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Britain’s Growing Appreciation For Green and Herbal Tea

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Britain’s Growing Appreciation For Green and Herbal Tea

Britain’s Growing Appreciation For Green and Herbal Tea
March 21
15:02 2012
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New research from Mintel finds British consumers are increasingly turning to alternative varieties of tea, as sales of green tea bags have shot up an impressive 83% in past two years alone. Indeed, the strain is showing for good old-fashioned English Breakfast tea. Although accounting for the biggest share of the tea market (70%), sales of ordinary English Breakfast tea bags dropped by 1.5% from £470 million to £463 million between 2010 and 2011. Since 2009, the share of ordinary bags as a percentage of all in home tea sales has declined from 73% in 2009 to 70% in 2011. What is more, the number of British consumers using English Breakfast tea in the past 12 months has fallen from 87% in 2010 to 83% in 2011.

Meanwhile, other more exotic varieties have shown more positive performances, indeed, between 2009 and 2011, sales of “Fruit and Herbal bags” (valued at £54 million in 2011) increased 10%, while “Speciality bags” (£52 million) and “Decaffeinated bags” (£36 million) grew by 8% and 16% respectively. But it was the “Green bags” sector which was the real star performer of the home tea sector. Sales of Green bags grew a sensational 83% between 2009 and 2011, the market almost doubling from £12 million in 2009 to £22 million in 2011. Today, as many as 12% of Brits drink Green tea on a weekly basis.

Alex Beckett, senior food analyst at Mintel, comments: “While Engligh Breakfast tea is fondly regarded, the expansion of coffee chains and the exotic flavours of fruit, herbal and green teas are encouraging consumers to diversify their consumption habits, prompting fewer cups of standard tea to be drunk. Though the segment continues to play only a niche role in the market, Green tea, like Fruit and Herbal teas, has benefited from positive associations with healthiness. Green tea extracts are increasingly found in cosmetic beauty products, raising the profile of Green tea among women in particular.”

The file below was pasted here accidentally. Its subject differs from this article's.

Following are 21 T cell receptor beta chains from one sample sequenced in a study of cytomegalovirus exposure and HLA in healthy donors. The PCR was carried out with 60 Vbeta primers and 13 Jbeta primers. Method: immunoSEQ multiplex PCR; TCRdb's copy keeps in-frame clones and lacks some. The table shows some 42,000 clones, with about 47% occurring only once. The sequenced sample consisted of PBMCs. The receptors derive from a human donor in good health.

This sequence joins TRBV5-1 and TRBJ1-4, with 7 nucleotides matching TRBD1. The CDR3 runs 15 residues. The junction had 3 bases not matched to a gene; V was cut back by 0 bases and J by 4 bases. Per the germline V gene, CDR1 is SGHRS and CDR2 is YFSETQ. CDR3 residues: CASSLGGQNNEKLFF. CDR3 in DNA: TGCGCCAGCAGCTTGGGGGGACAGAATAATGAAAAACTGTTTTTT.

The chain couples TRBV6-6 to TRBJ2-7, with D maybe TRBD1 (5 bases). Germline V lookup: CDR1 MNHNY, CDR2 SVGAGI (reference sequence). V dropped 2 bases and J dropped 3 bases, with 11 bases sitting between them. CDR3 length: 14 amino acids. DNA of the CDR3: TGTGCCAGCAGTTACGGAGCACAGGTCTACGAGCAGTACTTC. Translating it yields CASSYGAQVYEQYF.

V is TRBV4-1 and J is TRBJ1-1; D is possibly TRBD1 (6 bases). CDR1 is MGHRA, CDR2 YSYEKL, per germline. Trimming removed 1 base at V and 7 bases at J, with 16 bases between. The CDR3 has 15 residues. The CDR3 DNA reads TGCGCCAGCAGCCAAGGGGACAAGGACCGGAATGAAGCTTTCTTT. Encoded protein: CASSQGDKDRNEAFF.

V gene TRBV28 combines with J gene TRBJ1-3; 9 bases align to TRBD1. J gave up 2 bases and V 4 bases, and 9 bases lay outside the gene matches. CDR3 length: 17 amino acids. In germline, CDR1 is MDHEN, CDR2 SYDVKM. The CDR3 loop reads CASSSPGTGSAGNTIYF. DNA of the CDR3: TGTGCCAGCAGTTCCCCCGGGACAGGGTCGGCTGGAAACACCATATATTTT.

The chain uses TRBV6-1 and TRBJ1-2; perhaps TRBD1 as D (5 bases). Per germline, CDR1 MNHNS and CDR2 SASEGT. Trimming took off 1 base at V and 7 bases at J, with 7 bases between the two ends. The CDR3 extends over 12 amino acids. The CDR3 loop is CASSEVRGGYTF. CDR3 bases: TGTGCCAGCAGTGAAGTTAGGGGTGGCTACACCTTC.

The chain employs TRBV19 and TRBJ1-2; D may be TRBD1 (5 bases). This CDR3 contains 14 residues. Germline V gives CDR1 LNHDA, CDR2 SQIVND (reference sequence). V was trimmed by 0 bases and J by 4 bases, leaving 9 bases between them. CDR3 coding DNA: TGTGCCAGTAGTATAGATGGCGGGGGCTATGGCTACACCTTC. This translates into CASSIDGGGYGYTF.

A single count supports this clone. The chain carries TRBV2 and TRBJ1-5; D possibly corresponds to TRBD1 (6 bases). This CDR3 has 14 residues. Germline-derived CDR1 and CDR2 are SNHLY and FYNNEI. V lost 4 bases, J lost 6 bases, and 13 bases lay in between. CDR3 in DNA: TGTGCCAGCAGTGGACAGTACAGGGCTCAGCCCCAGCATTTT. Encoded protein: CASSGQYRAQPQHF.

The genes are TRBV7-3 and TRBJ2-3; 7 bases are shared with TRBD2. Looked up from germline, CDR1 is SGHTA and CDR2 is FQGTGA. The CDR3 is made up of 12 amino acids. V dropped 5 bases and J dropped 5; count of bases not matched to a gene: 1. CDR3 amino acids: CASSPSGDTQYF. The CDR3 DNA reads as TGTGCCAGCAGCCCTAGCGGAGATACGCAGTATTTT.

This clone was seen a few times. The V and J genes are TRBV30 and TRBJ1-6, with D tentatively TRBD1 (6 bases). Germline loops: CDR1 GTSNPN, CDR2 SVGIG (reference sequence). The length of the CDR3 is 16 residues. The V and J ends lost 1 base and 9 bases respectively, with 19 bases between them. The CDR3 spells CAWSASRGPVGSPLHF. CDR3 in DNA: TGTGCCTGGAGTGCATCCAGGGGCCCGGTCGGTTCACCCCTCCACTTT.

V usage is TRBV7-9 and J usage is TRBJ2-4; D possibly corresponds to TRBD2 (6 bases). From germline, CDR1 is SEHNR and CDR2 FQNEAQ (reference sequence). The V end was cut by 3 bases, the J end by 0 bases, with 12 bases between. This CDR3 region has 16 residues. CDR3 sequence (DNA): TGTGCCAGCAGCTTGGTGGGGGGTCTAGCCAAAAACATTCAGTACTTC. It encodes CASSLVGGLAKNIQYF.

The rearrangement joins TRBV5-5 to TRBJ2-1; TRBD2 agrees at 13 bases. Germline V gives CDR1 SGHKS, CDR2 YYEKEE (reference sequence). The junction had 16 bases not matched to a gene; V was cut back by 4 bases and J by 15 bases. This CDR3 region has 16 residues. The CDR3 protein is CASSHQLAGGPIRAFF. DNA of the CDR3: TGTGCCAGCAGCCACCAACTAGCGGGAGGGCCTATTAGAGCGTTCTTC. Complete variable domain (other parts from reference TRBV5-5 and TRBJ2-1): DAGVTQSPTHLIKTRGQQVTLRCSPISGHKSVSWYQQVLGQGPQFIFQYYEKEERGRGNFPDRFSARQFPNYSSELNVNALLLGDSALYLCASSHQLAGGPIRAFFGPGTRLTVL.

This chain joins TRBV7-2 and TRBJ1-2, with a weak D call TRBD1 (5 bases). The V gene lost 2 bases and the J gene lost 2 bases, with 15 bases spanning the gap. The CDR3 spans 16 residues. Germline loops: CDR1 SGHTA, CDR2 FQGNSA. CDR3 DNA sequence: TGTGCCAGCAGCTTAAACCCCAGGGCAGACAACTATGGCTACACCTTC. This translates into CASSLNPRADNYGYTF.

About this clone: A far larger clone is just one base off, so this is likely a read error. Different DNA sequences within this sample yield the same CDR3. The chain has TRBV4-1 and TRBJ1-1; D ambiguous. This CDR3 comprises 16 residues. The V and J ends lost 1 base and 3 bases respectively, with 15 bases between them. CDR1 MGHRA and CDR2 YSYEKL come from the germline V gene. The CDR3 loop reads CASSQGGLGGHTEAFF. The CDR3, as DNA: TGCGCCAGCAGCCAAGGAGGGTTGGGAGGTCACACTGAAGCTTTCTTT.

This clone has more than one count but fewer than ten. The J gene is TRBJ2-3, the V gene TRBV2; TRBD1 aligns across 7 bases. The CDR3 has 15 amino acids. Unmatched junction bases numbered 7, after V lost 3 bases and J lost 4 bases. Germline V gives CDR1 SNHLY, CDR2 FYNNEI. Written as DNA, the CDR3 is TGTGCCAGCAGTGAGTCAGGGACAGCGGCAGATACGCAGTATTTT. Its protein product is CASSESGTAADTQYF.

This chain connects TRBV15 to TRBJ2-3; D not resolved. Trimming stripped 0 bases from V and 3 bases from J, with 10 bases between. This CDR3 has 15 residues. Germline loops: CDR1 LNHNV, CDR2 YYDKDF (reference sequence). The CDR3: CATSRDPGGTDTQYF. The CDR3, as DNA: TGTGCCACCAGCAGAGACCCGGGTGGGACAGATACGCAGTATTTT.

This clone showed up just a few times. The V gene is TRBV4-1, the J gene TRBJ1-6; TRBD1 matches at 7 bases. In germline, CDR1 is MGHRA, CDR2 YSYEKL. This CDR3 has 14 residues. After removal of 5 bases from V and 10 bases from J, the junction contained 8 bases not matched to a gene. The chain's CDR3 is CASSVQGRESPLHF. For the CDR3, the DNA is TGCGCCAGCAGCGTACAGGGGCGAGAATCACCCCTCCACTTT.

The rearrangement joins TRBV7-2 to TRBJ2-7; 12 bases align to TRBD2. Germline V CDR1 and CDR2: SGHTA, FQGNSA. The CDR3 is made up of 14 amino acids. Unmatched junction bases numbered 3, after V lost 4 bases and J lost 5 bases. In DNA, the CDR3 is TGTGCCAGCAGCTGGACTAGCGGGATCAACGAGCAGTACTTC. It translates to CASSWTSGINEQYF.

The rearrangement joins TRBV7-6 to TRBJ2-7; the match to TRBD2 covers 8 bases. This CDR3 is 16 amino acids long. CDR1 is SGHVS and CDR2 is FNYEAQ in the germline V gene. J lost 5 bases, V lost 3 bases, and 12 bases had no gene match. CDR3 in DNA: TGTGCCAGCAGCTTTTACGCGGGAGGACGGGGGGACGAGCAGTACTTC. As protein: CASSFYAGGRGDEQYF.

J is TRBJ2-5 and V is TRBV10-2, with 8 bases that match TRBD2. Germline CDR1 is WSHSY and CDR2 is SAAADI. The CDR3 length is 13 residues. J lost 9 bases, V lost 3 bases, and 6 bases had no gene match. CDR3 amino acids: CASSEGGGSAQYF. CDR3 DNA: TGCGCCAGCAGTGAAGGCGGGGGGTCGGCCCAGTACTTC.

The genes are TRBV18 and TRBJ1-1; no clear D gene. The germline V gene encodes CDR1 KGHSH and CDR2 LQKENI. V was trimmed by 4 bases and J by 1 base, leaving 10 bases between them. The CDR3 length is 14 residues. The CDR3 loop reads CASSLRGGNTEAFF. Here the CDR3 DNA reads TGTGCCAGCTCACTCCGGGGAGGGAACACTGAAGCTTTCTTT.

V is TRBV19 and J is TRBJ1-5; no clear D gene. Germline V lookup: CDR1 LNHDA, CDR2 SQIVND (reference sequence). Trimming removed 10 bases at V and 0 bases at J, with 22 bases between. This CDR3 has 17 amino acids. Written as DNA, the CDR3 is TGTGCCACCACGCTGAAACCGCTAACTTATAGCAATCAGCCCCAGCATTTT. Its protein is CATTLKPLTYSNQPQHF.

Overall, retail value sales of tea in the UK jumped by 22% to £655 million between 2006 and 2011. Annual sales growth had rapidly accelerated to 11.9% in 2009 when the market was valued at £610 million. This was largely fuelled by price inflation, which also remained high in 2010 when the total value hit £660 million. The tea market then declined in 2011, when value fell 1% to £655 million. Today, tea is drunk by almost nine in ten (87%) Brits.

“When faced with adversity, Britons have historically reached for a cup of tea. And the state of the current economic climate should in theory provide bountiful times for tea brands, considering three quarters of users describe it as comforting. However, diversity appears to be impacting tea consumption more than adversity these days. With usage rates falling and value sales growth all but reliant on commodity inflation, it could be forgiven for disregarding the long-established motto to ‘Keep calm and carry on’.” Alex Beckett continues.

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